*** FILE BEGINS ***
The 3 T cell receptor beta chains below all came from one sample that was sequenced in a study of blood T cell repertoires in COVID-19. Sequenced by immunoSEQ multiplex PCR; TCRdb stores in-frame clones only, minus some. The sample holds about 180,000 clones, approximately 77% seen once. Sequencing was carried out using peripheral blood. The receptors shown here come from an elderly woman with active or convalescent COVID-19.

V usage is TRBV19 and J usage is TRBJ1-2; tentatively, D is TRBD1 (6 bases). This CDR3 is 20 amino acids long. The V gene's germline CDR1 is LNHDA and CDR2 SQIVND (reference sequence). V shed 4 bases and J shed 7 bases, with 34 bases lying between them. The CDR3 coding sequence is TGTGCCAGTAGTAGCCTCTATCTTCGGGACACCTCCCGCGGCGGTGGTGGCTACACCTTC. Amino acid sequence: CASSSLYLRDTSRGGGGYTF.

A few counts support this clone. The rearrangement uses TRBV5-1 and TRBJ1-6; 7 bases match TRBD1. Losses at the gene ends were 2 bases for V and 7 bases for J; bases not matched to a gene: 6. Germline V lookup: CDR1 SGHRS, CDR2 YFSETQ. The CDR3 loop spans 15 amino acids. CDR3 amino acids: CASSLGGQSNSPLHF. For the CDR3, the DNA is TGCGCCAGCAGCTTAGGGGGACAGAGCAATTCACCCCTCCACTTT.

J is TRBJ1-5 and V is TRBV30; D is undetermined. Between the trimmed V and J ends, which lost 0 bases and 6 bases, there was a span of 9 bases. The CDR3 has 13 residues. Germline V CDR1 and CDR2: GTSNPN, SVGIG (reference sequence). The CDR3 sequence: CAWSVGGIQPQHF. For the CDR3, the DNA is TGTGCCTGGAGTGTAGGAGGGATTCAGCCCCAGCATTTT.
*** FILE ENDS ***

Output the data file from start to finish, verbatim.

The 3 T cell receptor beta chains below all came from one sample that was sequenced in a study of blood T cell repertoires in COVID-19. Sequenced by immunoSEQ multiplex PCR; TCRdb stores in-frame clones only, minus some. The sample holds about 180,000 clones, approximately 77% seen once. Sequencing was carried out using peripheral blood. The receptors shown here come from an elderly woman with active or convalescent COVID-19.

V usage is TRBV19 and J usage is TRBJ1-2; tentatively, D is TRBD1 (6 bases). This CDR3 is 20 amino acids long. The V gene's germline CDR1 is LNHDA and CDR2 SQIVND (reference sequence). V shed 4 bases and J shed 7 bases, with 34 bases lying between them. The CDR3 coding sequence is TGTGCCAGTAGTAGCCTCTATCTTCGGGACACCTCCCGCGGCGGTGGTGGCTACACCTTC. Amino acid sequence: CASSSLYLRDTSRGGGGYTF.

A few counts support this clone. The rearrangement uses TRBV5-1 and TRBJ1-6; 7 bases match TRBD1. Losses at the gene ends were 2 bases for V and 7 bases for J; bases not matched to a gene: 6. Germline V lookup: CDR1 SGHRS, CDR2 YFSETQ. The CDR3 loop spans 15 amino acids. CDR3 amino acids: CASSLGGQSNSPLHF. For the CDR3, the DNA is TGCGCCAGCAGCTTAGGGGGACAGAGCAATTCACCCCTCCACTTT.

J is TRBJ1-5 and V is TRBV30; D is undetermined. Between the trimmed V and J ends, which lost 0 bases and 6 bases, there was a span of 9 bases. The CDR3 has 13 residues. Germline V CDR1 and CDR2: GTSNPN, SVGIG (reference sequence). The CDR3 sequence: CAWSVGGIQPQHF. For the CDR3, the DNA is TGTGCCTGGAGTGTAGGAGGGATTCAGCCCCAGCATTTT.